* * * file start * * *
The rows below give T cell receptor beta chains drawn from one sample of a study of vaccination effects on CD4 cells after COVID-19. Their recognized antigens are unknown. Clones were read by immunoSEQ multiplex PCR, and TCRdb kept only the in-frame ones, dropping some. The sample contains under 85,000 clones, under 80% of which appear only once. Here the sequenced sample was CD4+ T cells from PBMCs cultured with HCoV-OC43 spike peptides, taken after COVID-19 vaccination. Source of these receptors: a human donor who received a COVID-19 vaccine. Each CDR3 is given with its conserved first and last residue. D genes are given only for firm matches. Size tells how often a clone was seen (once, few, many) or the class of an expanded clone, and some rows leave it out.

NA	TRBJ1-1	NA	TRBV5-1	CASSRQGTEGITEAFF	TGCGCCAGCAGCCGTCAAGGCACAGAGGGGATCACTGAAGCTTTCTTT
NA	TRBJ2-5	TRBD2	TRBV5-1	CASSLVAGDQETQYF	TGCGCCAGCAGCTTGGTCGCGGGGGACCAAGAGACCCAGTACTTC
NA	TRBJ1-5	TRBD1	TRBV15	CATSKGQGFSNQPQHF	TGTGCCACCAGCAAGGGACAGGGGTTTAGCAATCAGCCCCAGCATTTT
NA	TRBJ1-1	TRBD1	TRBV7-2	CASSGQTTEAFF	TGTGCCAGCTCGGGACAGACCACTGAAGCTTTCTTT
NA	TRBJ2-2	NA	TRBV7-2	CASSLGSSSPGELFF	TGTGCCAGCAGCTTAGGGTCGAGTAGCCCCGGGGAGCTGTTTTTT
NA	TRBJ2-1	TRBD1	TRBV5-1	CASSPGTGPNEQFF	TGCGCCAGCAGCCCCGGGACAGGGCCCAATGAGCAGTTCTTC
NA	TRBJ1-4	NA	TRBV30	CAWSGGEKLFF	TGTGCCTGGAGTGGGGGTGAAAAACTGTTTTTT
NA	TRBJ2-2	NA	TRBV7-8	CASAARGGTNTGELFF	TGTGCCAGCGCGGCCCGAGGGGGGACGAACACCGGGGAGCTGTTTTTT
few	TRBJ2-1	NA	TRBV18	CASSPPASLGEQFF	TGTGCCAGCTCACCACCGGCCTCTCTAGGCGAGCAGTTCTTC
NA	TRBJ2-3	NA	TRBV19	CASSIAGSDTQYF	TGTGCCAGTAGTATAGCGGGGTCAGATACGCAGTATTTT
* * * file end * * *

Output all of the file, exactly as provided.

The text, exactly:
The rows below give T cell receptor beta chains drawn from one sample of a study of vaccination effects on CD4 cells after COVID-19. Their recognized antigens are unknown. Clones were read by immunoSEQ multiplex PCR, and TCRdb kept only the in-frame ones, dropping some. The sample contains under 85,000 clones, under 80% of which appear only once. Here the sequenced sample was CD4+ T cells from PBMCs cultured with HCoV-OC43 spike peptides, taken after COVID-19 vaccination. Source of these receptors: a human donor who received a COVID-19 vaccine. Each CDR3 is given with its conserved first and last residue. D genes are given only for firm matches. Size tells how often a clone was seen (once, few, many) or the class of an expanded clone, and some rows leave it out.

NA	TRBJ1-1	NA	TRBV5-1	CASSRQGTEGITEAFF	TGCGCCAGCAGCCGTCAAGGCACAGAGGGGATCACTGAAGCTTTCTTT
NA	TRBJ2-5	TRBD2	TRBV5-1	CASSLVAGDQETQYF	TGCGCCAGCAGCTTGGTCGCGGGGGACCAAGAGACCCAGTACTTC
NA	TRBJ1-5	TRBD1	TRBV15	CATSKGQGFSNQPQHF	TGTGCCACCAGCAAGGGACAGGGGTTTAGCAATCAGCCCCAGCATTTT
NA	TRBJ1-1	TRBD1	TRBV7-2	CASSGQTTEAFF	TGTGCCAGCTCGGGACAGACCACTGAAGCTTTCTTT
NA	TRBJ2-2	NA	TRBV7-2	CASSLGSSSPGELFF	TGTGCCAGCAGCTTAGGGTCGAGTAGCCCCGGGGAGCTGTTTTTT
NA	TRBJ2-1	TRBD1	TRBV5-1	CASSPGTGPNEQFF	TGCGCCAGCAGCCCCGGGACAGGGCCCAATGAGCAGTTCTTC
NA	TRBJ1-4	NA	TRBV30	CAWSGGEKLFF	TGTGCCTGGAGTGGGGGTGAAAAACTGTTTTTT
NA	TRBJ2-2	NA	TRBV7-8	CASAARGGTNTGELFF	TGTGCCAGCGCGGCCCGAGGGGGGACGAACACCGGGGAGCTGTTTTTT
few	TRBJ2-1	NA	TRBV18	CASSPPASLGEQFF	TGTGCCAGCTCACCACCGGCCTCTCTAGGCGAGCAGTTCTTC
NA	TRBJ2-3	NA	TRBV19	CASSIAGSDTQYF	TGTGCCAGTAGTATAGCGGGGTCAGATACGCAGTATTTT